Jun 25, 2018

Axios AM

By Mike Allen
Mike Allen

Good Monday morning from Aspen.

  • 🍎 Debuting today: Axios contributes to Apple News for the midterms, launching with a weekly briefing that's at the top of Apple News.
  • Swipe left on your iPhone, or go to the Apple News app, to see Alexi McCammond's clever name for the voter group that'll be the soccer moms of this cycle.
1 big thing: Trump’s winning, cynical plan

Illustration: Lazaro Gamio/Axios

An odd paradox in defining this moment in politics: The more President Trump does, says and tweets outrageous things, the more his critics go bananas and the better he does in the polls. 

  • Our parallel universes are spinning farther apart, Axios CEO Jim VandeHei writes.

The coverage (and much of the reality) is a White House in chaos, and an erratic president improvising as his own policy adviser, chief of staff, comms director and tweeter-in-chief.

Tune into Twitter, and you'd think the entire civilized world has turned against him. And yet:

  • Gallup has Trump's approval at a new high since the beginning of his presidency: 45%. That's roughly the same as others at this point: Barack Obama (46%), Bill Clinton (46%), Ronald Reagan (45%) and Jimmy Carter (43%).
  • Support among Republicans is 90% in Gallup, also a high.
  • Among independents, he's up to 42% — tied for his personal best, and only the fourth week in his presidency that he has been at 40% or above.
  • Trump's attacks on Mueller are working, too: The special counsel has a 53% unfavorable rating in Morning Consult polling — a new high, and a whopping 26-point spike since July of 2017

Trump thinks he has found a winning formula, his advisers tell us. And he might be right:

  • The more he trashes Mueller, and the more he trashes the media and the media trashes him, the more Republicans want to have his back.
  • And the more casual viewers see everything like the Russia probe as messy and muddy, not just Trump.
  •  Our politics are becoming ever more tribal, and his voters are numb to the outrageousness.
  • It's arguably the most cynical strategy imaginable. But that doesn’t mean it can’t be successful politically. 

Be smart: The rise in Trump’s numbers, and the shrinking Democratic advantage in House races, are reinforcing Trump’s worship of his own instincts on policy.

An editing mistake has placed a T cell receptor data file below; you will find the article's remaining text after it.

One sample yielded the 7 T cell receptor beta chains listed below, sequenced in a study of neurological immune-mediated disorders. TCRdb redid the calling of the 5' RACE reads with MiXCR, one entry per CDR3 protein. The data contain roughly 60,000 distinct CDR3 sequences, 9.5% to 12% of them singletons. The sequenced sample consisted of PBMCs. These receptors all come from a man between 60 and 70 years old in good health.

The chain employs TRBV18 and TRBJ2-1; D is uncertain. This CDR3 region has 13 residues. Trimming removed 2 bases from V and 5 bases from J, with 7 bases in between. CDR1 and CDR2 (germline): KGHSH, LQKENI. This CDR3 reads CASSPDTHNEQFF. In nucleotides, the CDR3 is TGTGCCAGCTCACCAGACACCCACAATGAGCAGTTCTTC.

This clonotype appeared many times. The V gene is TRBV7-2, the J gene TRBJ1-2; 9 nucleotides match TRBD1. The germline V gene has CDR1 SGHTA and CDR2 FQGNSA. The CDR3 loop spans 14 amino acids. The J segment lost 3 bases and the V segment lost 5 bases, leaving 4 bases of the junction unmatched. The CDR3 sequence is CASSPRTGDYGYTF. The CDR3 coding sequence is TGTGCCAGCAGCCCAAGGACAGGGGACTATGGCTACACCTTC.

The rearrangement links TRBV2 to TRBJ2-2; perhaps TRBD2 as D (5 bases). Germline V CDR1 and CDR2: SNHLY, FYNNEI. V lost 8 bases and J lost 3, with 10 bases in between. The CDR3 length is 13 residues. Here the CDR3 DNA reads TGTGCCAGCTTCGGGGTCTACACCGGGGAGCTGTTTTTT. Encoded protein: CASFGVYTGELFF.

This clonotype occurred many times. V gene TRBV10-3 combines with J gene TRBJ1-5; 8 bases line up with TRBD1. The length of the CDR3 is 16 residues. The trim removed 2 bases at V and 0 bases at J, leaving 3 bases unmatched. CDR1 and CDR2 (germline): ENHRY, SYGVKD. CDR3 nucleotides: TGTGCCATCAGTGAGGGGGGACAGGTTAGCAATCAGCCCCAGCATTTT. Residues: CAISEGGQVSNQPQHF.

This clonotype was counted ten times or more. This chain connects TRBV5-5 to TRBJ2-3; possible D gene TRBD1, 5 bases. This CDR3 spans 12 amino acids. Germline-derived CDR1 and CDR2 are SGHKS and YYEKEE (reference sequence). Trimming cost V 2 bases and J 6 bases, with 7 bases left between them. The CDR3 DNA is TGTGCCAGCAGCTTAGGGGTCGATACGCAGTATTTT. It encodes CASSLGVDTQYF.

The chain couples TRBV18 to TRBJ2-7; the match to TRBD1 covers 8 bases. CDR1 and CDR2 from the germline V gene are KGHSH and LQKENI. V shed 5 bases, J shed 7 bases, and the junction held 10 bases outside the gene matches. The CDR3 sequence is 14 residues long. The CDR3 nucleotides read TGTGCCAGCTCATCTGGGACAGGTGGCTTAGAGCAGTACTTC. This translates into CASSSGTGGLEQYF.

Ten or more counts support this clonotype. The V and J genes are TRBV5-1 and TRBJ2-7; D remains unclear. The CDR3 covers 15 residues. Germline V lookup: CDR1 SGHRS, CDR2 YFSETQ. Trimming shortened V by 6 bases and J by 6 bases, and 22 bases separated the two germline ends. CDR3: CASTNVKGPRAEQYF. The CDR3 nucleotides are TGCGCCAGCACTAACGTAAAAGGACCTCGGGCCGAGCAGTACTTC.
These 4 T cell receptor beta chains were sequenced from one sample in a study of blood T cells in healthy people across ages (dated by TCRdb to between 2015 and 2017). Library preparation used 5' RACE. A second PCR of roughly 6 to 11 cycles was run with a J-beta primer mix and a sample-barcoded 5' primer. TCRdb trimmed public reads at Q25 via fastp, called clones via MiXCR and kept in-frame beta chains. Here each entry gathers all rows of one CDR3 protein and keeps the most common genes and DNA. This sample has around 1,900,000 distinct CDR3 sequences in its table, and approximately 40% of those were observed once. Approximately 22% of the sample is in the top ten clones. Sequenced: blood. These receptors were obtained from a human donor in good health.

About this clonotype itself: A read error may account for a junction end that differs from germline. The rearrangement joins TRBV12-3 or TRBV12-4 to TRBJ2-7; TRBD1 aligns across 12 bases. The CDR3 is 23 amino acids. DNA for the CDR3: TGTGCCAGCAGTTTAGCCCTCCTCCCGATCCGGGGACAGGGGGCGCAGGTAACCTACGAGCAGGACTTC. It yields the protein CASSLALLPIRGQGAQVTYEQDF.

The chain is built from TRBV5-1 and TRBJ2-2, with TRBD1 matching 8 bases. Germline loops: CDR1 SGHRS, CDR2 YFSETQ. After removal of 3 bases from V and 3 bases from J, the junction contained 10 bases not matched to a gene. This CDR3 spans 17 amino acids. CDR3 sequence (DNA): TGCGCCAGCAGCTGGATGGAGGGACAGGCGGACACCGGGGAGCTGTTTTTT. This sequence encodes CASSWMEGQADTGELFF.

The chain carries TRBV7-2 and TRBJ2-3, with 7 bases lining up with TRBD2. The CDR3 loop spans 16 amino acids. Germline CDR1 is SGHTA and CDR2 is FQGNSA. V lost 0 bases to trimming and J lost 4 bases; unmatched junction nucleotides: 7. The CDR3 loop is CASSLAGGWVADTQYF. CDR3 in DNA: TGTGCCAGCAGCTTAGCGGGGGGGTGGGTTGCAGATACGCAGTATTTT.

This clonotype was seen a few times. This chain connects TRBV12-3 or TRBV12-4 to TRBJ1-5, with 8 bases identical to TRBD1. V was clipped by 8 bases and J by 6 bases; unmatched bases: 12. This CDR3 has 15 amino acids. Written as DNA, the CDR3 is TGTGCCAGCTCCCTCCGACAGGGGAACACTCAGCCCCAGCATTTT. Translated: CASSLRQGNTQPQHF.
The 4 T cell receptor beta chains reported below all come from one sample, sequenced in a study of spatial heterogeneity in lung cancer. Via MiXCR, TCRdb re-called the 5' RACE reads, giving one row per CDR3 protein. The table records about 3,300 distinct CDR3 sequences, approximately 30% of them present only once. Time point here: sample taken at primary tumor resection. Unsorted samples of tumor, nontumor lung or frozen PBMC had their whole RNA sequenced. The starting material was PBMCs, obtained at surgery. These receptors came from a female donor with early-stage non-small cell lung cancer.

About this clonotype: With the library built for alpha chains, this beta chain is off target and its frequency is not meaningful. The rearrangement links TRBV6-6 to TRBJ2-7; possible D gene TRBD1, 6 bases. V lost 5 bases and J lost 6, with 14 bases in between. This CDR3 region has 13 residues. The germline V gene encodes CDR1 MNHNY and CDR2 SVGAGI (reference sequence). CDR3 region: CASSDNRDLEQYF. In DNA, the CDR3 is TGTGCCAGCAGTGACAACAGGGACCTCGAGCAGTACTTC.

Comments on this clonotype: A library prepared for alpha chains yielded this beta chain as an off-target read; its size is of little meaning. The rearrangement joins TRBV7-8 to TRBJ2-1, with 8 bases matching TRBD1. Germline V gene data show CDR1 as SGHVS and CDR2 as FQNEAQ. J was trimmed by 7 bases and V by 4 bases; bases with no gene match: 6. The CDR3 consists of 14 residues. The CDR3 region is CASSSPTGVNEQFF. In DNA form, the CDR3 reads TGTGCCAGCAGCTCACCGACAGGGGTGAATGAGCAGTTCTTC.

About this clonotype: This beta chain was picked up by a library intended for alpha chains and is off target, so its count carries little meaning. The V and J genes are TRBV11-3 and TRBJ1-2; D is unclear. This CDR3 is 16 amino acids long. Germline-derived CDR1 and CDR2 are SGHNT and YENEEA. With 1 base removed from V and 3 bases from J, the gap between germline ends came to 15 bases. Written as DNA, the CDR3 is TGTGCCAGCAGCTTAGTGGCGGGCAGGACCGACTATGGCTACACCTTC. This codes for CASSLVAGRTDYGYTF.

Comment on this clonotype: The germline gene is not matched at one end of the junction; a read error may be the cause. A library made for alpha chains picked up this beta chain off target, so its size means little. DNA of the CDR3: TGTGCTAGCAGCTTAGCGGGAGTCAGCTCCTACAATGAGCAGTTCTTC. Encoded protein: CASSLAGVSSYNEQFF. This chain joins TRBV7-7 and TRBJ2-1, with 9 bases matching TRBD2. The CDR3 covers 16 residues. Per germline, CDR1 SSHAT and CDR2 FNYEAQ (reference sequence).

• Except many of these choices may make his reelection even more dependent on his worshipful base, and less appealing to swing voters.
  • It’s a circular political strategy that relies on ignoring independent voters, and assuming they won’t turn out.
  • It creates a narrow, treacherous path to reelection.
2. Trump, China coming war over tech

"President Donald Trump, already embroiled in a trade battle with China, plans to ratchet commercial tensions higher by barring many Chinese companies from investing in U.S. technology firms, and by blocking additional technology exports to Beijing," The Wall Street Journal's Bob Davis reports:

  • "The twin initiatives, set to be announced by the end of the week, are designed to prevent Beijing from moving ahead with plans outlined in its 'Made in China 2025' report to become a global leader in 10 broad areas of technology, including information technology, aerospace, electric vehicles and biotechnology."
  • "The Treasury Department is crafting rules that would block firms with at least 25% Chinese ownership from buying companies involved in what the White House calls 'industrially significant technology.'"

Why it matters, from Chris Krueger of Cowen Washington Research Group:

  • "Of all the strands of U.S. trade and sanctions policy against China, perhaps least appreciated by markets is the potential for significant investment restrictions and export controls to be recommended by Treasury by the end of [this] week, ... and implemented soon thereafter by President Trump."
  • "This opens a major new front in the U.S.-China conflict, adding fuel to the ongoing trade war with potentially wide-ranging effects on financing markets."
3. Shaming and shunning public officials

"Anger and division in American politics are creating a rising phenomenon: the public shaming and shunning of political figures while they are going about their private lives," the WashPost's Mary Jordan writes:

  • "Few laws expressly prohibit a business from refusing service to a customer because of political views."
  • "Civil rights lawyers said that while there have been many cases in recent history involving establishments barring black people, women or members of the LGBT community, shunning people for their political ideology or affiliation has been relatively uncommon."

"[S]ocial media is magnifying the confrontations":

  • "Within hours, millions of Americans knew that White House spokeswoman Sarah Huckabee Sanders was asked to leave a Virginia restaurant Friday."
  • "Pam Bondi, the Florida attorney general who often appears on Fox News and is closely aligned with President Trump, was shouted down at a movie screening in Tampa on Friday."
  • "Hecklers shouted 'Shame!' at Homeland Security Secretary Kirstjen Nielsen, ... hastening her departure from a Mexican restaurant ... last week."
  • "Stephen Miller also was confronted at a restaurant last week and called a 'fascist.'"

"Rep. Maxine Waters (D-Calif.) [on MSNBC] this weekend encouraged harassment of Trump officials in public spaces."

  • Jon Meacham told the Post that he cannot recall a "similarly tribal moment” in recent history: "We’re kind of back to the Colonial era in terms of public shaming, with virtual and symbolic stocks in the public square rather than literal ones."
4. Pics du jour
Nariman El-Mofty/AP

Just after midnight yesterday, the first day that women were allowed to drive in Saudi Arabia, Hessah al-Ajaji drives her car down busy Tahlia Street in the capital, Riyadh.

  • BBC: "It was the only country left in the world where women could not drive and families had to hire private chauffeurs for female relatives."